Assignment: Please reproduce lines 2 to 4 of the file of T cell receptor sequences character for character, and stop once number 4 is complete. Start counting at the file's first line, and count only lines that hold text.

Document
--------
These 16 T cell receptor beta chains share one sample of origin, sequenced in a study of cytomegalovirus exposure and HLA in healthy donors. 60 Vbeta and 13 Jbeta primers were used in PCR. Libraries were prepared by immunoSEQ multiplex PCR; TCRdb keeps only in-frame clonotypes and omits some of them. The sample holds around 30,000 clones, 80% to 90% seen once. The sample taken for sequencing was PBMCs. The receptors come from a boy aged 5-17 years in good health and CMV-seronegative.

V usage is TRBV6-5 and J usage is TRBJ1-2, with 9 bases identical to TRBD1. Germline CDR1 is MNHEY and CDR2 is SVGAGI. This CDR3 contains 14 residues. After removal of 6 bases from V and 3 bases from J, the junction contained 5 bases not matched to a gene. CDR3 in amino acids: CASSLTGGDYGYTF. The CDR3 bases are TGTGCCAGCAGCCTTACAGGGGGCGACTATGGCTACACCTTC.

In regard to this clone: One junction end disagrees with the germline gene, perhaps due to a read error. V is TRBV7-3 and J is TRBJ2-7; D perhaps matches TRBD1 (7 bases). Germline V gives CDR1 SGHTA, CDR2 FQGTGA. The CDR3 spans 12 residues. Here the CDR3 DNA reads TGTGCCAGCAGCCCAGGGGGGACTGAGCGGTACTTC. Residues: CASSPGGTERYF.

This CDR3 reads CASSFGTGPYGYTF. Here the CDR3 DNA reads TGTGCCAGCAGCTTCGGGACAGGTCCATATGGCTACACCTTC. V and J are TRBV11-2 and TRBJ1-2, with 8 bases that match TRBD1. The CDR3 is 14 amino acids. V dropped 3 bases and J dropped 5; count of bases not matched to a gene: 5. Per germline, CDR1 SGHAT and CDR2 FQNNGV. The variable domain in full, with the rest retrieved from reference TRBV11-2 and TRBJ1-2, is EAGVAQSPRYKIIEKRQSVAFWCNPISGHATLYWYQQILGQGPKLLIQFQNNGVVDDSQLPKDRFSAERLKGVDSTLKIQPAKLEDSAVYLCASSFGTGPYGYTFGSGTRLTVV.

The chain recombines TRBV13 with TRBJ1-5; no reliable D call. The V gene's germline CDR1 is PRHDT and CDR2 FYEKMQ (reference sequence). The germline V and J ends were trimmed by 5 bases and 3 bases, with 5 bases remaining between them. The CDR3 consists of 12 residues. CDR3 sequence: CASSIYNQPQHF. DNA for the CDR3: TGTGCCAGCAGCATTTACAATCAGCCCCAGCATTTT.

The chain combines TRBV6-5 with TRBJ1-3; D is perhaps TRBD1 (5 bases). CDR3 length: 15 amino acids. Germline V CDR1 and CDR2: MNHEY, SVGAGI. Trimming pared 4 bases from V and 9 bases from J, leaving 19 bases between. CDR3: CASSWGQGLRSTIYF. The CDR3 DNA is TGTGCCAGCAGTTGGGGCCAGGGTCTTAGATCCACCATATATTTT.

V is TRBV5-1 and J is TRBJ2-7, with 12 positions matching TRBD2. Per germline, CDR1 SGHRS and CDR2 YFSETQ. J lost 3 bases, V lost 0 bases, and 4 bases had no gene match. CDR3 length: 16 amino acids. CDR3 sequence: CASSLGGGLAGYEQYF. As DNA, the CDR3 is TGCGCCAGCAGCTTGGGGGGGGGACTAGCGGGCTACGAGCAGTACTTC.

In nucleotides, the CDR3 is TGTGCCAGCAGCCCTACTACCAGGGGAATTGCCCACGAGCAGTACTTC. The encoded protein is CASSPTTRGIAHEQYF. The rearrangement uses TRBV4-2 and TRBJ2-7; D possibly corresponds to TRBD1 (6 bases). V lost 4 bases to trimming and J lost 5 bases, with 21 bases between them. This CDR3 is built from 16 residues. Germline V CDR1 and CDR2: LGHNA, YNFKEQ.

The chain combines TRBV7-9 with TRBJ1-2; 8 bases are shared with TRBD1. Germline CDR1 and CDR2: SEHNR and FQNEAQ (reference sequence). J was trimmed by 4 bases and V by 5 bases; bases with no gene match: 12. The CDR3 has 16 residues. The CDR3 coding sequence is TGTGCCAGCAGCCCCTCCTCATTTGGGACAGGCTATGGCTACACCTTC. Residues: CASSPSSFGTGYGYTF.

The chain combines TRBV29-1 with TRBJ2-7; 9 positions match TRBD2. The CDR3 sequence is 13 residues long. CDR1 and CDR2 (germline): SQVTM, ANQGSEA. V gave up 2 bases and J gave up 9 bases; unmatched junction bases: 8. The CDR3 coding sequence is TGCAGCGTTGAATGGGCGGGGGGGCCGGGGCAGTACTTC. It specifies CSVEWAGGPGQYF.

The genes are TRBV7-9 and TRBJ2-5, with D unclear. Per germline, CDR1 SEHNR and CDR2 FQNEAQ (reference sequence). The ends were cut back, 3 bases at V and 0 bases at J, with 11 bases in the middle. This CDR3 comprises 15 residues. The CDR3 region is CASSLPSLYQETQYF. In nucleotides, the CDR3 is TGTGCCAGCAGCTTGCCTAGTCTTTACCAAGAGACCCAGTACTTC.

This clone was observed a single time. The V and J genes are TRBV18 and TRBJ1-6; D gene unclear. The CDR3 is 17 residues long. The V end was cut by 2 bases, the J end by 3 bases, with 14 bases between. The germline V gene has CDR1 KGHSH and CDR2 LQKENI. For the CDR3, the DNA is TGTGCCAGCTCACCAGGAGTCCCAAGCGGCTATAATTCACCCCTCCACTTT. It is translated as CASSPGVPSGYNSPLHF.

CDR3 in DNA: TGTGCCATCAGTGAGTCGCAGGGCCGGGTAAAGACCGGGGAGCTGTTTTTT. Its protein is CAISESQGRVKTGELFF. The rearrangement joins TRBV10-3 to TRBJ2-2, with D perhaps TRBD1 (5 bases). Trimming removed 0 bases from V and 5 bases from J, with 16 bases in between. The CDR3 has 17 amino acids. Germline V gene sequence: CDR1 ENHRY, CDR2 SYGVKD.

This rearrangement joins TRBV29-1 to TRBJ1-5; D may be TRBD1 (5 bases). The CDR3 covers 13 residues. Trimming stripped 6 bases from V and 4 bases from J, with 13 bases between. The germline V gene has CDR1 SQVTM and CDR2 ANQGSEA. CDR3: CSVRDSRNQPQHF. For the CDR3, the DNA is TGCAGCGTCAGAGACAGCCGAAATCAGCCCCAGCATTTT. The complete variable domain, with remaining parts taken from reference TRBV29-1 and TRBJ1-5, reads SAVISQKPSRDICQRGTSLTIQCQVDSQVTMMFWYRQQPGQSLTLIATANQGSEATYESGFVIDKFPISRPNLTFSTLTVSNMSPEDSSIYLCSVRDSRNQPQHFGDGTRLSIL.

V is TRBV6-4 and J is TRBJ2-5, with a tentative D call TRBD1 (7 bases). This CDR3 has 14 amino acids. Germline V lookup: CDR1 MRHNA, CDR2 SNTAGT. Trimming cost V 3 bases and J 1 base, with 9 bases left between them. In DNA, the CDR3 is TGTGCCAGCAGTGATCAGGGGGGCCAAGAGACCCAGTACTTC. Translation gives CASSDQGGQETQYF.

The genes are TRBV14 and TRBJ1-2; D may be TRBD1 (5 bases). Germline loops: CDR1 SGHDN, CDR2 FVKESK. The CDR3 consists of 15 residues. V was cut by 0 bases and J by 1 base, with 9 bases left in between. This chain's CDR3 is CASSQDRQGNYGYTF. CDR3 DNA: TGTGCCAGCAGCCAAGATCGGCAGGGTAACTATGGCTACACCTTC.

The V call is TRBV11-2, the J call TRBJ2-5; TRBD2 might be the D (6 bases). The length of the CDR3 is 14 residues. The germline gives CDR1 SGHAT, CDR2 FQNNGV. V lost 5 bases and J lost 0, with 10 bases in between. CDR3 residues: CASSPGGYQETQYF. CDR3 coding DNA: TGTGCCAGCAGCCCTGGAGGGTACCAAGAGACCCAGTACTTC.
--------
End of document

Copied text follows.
V usage is TRBV6-5 and J usage is TRBJ1-2, with 9 bases identical to TRBD1. Germline CDR1 is MNHEY and CDR2 is SVGAGI. This CDR3 contains 14 residues. After removal of 6 bases from V and 3 bases from J, the junction contained 5 bases not matched to a gene. CDR3 in amino acids: CASSLTGGDYGYTF. The CDR3 bases are TGTGCCAGCAGCCTTACAGGGGGCGACTATGGCTACACCTTC.

In regard to this clone: One junction end disagrees with the germline gene, perhaps due to a read error. V is TRBV7-3 and J is TRBJ2-7; D perhaps matches TRBD1 (7 bases). Germline V gives CDR1 SGHTA, CDR2 FQGTGA. The CDR3 spans 12 residues. Here the CDR3 DNA reads TGTGCCAGCAGCCCAGGGGGGACTGAGCGGTACTTC. Residues: CASSPGGTERYF.

This CDR3 reads CASSFGTGPYGYTF. Here the CDR3 DNA reads TGTGCCAGCAGCTTCGGGACAGGTCCATATGGCTACACCTTC. V and J are TRBV11-2 and TRBJ1-2, with 8 bases that match TRBD1. The CDR3 is 14 amino acids. V dropped 3 bases and J dropped 5; count of bases not matched to a gene: 5. Per germline, CDR1 SGHAT and CDR2 FQNNGV. The variable domain in full, with the rest retrieved from reference TRBV11-2 and TRBJ1-2, is EAGVAQSPRYKIIEKRQSVAFWCNPISGHATLYWYQQILGQGPKLLIQFQNNGVVDDSQLPKDRFSAERLKGVDSTLKIQPAKLEDSAVYLCASSFGTGPYGYTFGSGTRLTVV.